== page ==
Reports: UNI352224-UNI3: Nickel Catalyzed C-H Arylation using C-O Electrophiles

Dipannita Kalyani, PhD, St. Olaf College

Nickel-Catalyzed CH Arylation Using CO Electrophiles

The overall goal of the proposed research is the development of methods for the construction of C–C bonds by nickel-catalyzed coupling of phenolic electrophiles with arene C–H bonds. The use of nickel catalysis for direct arylation will represent a significant advance over the known methods for C–H arylation that use precious metal catalysts. Additionally the use of phenolic electrophiles in place of aryl halides for such transformations is more desirable from an environmental standpoint.

Our studies toward accomplishing the Ni-catalyzed C–H arylation using C–O electrophiles began with the optimization of the intramolecular C–H arylation using pivalate substrate (1). As shown in Scheme 1, the desired transformation could be accomplished using the Ni(COD)2/dcype catalyst system. The reaction is general to afford a variety of electronically differentiated benzofuran products in modest to good yields. Furthermore the optimal reaction conditions could be applied toward the synthesis of carbazoles.

We have also explored the efficiency of these reactions with diverse C–O electrophiles. As shown in Scheme 2, pivalates (8) and carbamates (9) are the most efficient electrophiles under the optimal conditions thus far. Currently we are exploring reaction parameters to improve the efficiency of the transformations with other C–O electrophiles including sulfonates, carbamates and carbonates.

During this year we have conducted a brief exploration for the mechanism of the Ni-catalyzed intramolecular arylations depicted in Scheme 1. Specifically we have conducted the inter- and intramolecular kinetic isotope effect (K.I.E) studies to gain insight into the C–H activation step of these transformations. As illustrated in Schemes 3 and 4, we observed similar K.I.E values for both the inter- and the intramolecular studies. While further studies are needed, the observed kinetic isotope effect is similar to those observed for similar Pd-catalyzed reactions thought to proceed via a concerted deprotonation-metallation C–H activation step.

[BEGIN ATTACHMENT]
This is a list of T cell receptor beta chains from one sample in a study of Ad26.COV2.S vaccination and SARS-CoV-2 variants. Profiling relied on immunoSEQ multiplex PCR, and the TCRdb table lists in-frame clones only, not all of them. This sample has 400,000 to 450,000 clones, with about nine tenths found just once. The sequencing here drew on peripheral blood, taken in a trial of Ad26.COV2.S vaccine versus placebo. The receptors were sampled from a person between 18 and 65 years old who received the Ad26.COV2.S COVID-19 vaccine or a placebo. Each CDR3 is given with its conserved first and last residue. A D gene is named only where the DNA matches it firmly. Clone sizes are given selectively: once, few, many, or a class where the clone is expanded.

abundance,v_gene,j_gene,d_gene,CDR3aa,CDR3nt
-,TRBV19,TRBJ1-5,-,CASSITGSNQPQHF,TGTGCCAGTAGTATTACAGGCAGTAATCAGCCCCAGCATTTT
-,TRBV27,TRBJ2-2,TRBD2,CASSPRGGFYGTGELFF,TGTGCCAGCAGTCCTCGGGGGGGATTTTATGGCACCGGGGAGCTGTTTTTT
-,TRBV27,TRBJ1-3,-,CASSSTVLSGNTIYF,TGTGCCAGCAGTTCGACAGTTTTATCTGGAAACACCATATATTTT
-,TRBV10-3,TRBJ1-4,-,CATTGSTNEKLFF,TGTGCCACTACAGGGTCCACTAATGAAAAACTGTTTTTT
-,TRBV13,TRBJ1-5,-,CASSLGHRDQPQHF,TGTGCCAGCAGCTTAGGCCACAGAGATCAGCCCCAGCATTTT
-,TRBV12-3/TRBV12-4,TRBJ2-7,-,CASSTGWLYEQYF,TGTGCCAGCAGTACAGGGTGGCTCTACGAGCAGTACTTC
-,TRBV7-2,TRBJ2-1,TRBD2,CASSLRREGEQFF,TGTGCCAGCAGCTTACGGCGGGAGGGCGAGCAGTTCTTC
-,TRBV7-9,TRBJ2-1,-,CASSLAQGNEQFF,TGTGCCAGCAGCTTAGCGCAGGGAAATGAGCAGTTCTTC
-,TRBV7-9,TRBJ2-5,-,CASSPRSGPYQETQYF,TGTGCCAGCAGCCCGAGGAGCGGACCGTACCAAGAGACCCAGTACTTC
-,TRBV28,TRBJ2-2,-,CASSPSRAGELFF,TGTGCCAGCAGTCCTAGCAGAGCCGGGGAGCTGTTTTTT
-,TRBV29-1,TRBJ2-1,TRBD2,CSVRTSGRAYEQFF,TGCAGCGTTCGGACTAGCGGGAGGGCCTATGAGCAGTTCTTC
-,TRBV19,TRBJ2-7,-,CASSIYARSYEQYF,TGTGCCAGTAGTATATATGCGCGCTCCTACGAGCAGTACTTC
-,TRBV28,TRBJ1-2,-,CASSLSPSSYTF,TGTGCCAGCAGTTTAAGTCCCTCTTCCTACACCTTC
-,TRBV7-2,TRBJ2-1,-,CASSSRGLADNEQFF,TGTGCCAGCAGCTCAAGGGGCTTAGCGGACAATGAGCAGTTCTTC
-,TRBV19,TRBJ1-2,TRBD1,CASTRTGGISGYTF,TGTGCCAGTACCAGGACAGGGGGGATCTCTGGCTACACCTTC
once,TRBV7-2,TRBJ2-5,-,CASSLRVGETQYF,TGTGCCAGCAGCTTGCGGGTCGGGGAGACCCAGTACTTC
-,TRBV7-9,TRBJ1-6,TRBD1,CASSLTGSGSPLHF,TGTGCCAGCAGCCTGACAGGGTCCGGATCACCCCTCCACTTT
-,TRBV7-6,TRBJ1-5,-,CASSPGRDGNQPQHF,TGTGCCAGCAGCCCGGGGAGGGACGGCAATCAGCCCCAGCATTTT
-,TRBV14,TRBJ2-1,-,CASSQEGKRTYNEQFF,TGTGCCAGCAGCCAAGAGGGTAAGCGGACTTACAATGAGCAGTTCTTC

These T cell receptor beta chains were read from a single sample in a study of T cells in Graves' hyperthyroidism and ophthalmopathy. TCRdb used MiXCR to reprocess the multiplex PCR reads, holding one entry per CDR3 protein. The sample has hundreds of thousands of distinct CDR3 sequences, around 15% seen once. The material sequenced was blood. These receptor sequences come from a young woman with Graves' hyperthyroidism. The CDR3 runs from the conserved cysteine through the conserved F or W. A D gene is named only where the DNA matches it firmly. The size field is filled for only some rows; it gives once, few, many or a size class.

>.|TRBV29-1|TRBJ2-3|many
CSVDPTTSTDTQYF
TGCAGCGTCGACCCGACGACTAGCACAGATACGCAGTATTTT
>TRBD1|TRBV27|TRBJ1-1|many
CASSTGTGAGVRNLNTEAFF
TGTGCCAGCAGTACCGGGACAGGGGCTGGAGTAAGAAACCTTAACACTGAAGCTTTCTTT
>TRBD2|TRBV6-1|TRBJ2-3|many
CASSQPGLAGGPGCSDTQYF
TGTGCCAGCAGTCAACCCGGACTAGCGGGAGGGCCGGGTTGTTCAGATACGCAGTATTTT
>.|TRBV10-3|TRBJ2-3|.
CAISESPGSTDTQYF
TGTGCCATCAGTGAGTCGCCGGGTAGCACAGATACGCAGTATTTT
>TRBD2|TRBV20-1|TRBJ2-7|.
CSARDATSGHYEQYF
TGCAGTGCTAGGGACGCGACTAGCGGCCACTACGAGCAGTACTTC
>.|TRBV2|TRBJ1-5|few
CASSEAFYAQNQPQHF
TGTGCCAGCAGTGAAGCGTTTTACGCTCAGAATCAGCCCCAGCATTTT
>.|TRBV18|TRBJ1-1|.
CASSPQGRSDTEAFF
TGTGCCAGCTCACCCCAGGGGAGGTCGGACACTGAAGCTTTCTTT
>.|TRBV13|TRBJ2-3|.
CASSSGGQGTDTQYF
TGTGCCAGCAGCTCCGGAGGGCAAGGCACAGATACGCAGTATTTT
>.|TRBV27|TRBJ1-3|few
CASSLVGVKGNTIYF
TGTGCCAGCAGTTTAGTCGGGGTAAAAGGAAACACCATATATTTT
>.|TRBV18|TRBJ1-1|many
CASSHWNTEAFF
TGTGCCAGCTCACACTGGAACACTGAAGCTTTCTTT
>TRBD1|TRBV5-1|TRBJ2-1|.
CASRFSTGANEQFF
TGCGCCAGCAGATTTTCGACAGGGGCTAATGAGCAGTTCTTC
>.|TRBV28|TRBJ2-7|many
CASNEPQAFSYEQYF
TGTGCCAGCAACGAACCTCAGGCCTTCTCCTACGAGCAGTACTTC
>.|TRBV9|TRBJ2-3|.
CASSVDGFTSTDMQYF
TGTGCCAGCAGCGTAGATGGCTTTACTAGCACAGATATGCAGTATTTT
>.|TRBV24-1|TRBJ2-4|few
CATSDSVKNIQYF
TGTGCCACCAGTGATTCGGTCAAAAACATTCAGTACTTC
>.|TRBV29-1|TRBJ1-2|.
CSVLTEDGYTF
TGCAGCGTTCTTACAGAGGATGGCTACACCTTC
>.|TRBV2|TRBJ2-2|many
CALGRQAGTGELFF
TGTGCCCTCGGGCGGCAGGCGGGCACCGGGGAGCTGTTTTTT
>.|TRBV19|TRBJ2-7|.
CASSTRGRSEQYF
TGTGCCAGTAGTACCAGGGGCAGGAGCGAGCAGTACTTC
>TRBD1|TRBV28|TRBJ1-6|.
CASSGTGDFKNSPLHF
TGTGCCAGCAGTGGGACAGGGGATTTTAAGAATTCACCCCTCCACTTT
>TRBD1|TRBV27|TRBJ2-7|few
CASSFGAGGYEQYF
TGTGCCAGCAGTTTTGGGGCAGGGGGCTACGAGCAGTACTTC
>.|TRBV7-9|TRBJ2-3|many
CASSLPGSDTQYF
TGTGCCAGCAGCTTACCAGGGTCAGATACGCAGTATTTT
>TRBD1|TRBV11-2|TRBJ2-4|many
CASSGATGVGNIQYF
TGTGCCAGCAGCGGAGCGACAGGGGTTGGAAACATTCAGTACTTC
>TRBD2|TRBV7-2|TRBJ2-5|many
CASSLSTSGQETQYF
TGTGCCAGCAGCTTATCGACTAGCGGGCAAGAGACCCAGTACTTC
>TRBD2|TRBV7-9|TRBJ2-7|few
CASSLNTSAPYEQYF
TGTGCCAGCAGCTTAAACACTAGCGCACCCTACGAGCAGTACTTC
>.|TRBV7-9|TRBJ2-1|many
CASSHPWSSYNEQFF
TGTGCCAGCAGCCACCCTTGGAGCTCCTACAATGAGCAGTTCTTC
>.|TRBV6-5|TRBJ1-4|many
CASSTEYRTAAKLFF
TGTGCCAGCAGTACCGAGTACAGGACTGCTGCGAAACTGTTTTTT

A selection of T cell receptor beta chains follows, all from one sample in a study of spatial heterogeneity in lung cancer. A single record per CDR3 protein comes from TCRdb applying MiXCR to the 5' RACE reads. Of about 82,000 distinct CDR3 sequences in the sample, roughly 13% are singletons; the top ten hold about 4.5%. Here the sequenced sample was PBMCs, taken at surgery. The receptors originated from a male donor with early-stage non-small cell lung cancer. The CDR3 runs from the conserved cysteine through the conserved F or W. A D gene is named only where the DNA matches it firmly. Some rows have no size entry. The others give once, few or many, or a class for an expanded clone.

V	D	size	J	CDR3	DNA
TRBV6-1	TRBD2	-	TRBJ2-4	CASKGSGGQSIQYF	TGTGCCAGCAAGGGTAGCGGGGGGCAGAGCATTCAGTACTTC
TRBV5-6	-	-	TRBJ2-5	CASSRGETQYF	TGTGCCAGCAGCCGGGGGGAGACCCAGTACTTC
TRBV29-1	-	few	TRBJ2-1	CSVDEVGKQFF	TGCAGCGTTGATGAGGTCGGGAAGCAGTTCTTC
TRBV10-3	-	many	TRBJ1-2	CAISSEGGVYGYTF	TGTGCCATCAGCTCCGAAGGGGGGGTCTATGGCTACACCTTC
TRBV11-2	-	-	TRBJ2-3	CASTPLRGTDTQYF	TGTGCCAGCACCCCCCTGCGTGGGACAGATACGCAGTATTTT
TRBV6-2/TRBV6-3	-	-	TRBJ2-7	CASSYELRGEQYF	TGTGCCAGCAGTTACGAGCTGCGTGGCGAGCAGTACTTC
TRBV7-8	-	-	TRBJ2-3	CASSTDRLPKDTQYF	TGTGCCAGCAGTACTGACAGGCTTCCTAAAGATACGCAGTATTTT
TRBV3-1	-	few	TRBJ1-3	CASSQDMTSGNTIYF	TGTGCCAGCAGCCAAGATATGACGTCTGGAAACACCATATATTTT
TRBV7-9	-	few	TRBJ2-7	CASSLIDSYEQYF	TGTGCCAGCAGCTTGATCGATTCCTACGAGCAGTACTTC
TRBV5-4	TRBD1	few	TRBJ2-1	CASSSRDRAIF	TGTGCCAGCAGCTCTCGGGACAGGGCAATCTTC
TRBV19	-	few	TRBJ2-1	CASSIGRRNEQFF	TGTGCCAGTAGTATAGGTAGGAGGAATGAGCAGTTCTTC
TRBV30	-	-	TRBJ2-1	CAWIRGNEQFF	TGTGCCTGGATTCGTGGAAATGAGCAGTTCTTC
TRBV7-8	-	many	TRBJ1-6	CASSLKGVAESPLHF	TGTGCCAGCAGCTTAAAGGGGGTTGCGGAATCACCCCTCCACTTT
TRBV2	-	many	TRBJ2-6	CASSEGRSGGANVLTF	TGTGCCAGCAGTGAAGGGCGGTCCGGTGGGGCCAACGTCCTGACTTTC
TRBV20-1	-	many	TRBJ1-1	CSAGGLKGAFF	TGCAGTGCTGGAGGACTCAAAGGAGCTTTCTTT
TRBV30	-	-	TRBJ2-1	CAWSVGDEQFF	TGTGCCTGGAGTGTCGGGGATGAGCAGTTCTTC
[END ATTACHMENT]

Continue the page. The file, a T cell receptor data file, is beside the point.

We have also explored the electronic effect of the intramolecular C–H arylation using substrate 14. Pivalate 14 has two electronically different arene C–H bonds (Ha and Hb) that could undergo functionalization under the reaction conditions. As depicted in Scheme 5 the reaction displays modest selectivity for formation of 14a via the arylation of the more electron rich C–H bond.

The majority of the work described herein has been disseminated in a peer-reviewed manuscript over the past year. Importantly, four undergraduate students have thus far been trained in my research group as part of accomplishing the goals of the proposal. Three of these undergraduate students aspire to pursue a Ph.D. in chemistry while one student desires to obtain M.D./Ph.D. in the chemical sciences. Furthermore, both the PI and the undergraduate students have presented the work described herein in regional and national chemistry conferences.